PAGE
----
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Flood-Frequency Prediction Methods for Unregulated Streams of Tennessee, 2000

U.S. Geological Survey, Water-Resources Investigations Report 03-4176
by George S. Law and Gary D. Tasker

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Abstract

Up-to-date flood-frequency prediction methods for unregulated, ungaged rivers and streams of Tennessee have been developed. Prediction methods include the regional-regression method and the newer region-of-influence method. The prediction methods were developed using stream-gage records from unregulated streams draining basins having from 1 percent to about 30 percent total impervious area. These methods, however, should not be used in heavily developed or storm-sewered basins with impervious areas greater than 10 percent. The methods can be used to estimate 2-, 5-, 10-, 25-, 50-, 100-, and 500-year recurrence-interval floods of most unregulated rural streams in Tennessee. A computer application was developed that automates the calculation of flood frequency for unregulated, ungaged rivers and streams of Tennessee.

Regional-regression equations were derived by using both single-variable and multivariable regional-regression analysis. Contributing drainage area is the explanatory variable used in the single-variable equations. Contributing drainage area, main-channel slope, and a climate factor are the explanatory variables used in the multivariable equations. Deleted-residual standard error for the single-variable equations ranged from 32 to 65 percent. Deleted-residual standard error for the multivariable equations ranged from 31 to 63 percent. These equations are included in the computer application to allow easy comparison of results produced by the different methods.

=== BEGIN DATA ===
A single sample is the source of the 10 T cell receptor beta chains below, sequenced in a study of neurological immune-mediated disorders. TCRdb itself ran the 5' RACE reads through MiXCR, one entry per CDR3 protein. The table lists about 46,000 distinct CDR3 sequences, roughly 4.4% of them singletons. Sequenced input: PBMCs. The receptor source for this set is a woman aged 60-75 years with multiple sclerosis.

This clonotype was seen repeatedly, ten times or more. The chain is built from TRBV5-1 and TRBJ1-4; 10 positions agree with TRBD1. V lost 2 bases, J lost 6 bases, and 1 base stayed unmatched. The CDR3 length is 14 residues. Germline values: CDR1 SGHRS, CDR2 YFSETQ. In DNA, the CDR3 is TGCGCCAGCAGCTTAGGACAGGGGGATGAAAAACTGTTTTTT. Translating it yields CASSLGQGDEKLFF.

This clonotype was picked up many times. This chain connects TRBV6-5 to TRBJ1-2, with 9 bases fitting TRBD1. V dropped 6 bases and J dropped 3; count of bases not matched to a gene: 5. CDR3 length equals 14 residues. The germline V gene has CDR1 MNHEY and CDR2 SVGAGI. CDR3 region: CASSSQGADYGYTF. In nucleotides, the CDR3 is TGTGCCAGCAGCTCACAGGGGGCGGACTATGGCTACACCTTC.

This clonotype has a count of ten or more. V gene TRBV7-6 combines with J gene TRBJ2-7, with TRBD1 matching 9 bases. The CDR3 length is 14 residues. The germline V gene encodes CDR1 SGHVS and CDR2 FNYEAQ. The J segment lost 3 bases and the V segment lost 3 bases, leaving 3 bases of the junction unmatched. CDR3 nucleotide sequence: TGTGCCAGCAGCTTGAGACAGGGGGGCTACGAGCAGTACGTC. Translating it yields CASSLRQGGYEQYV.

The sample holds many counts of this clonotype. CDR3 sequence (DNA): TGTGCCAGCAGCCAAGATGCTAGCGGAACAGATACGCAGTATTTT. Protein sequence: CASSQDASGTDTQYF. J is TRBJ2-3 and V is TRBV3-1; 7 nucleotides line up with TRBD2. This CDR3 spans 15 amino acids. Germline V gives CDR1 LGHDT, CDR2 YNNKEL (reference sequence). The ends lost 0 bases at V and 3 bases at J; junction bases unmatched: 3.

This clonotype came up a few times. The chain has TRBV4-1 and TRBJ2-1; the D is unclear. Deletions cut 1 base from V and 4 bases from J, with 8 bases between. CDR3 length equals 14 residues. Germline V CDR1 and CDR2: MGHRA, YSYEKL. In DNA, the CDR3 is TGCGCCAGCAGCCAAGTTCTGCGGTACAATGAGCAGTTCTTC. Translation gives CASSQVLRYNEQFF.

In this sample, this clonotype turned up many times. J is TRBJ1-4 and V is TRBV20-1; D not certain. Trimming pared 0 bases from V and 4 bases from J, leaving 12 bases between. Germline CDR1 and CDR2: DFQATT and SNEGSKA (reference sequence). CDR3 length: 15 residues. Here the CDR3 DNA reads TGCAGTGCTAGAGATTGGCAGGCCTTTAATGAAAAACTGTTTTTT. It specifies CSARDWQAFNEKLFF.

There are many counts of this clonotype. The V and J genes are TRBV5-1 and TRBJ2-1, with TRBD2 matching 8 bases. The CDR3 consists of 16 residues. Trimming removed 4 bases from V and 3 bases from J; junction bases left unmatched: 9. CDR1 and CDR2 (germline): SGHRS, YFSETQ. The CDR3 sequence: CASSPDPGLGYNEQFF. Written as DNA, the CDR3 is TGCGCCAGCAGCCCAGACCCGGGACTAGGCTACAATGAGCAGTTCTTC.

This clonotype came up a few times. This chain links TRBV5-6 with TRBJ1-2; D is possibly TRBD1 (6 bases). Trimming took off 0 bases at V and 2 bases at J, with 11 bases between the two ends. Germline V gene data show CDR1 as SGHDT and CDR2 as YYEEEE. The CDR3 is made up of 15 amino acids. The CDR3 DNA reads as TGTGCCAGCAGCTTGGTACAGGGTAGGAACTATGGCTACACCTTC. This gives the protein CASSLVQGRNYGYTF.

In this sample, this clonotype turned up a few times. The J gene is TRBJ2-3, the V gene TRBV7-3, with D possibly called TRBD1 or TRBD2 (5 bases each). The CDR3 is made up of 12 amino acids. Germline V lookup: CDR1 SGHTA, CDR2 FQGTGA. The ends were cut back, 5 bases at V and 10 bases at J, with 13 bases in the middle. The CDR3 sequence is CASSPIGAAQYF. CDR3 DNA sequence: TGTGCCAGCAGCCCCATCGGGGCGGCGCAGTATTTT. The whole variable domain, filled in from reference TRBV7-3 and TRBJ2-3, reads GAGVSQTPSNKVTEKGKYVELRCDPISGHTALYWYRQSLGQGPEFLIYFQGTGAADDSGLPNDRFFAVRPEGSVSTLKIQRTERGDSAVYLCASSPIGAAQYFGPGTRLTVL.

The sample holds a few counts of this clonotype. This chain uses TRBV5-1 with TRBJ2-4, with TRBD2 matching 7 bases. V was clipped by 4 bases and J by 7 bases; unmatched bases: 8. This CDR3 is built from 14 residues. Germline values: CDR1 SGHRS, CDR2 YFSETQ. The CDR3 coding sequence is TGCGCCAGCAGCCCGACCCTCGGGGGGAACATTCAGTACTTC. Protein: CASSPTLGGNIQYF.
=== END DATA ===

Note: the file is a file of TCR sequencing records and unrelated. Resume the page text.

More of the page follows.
The region-of-influence method calculates multivariable regression equations for each ungaged site and recurrence interval using basin characteristics from 60 similar sites selected from the study area. Explanatory variables that may be used in regression equations computed by the region-of-influence method include contributing drainage area, main-channel slope, a climate factor, and a physiographic-region factor. Deleted-residual standard error for the region-of-influence method tended to be only slightly smaller than those for the regional-regression method and ranged from 27 to 62 percent.

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U.S. Department of the Interior, U.S. Geological Survey
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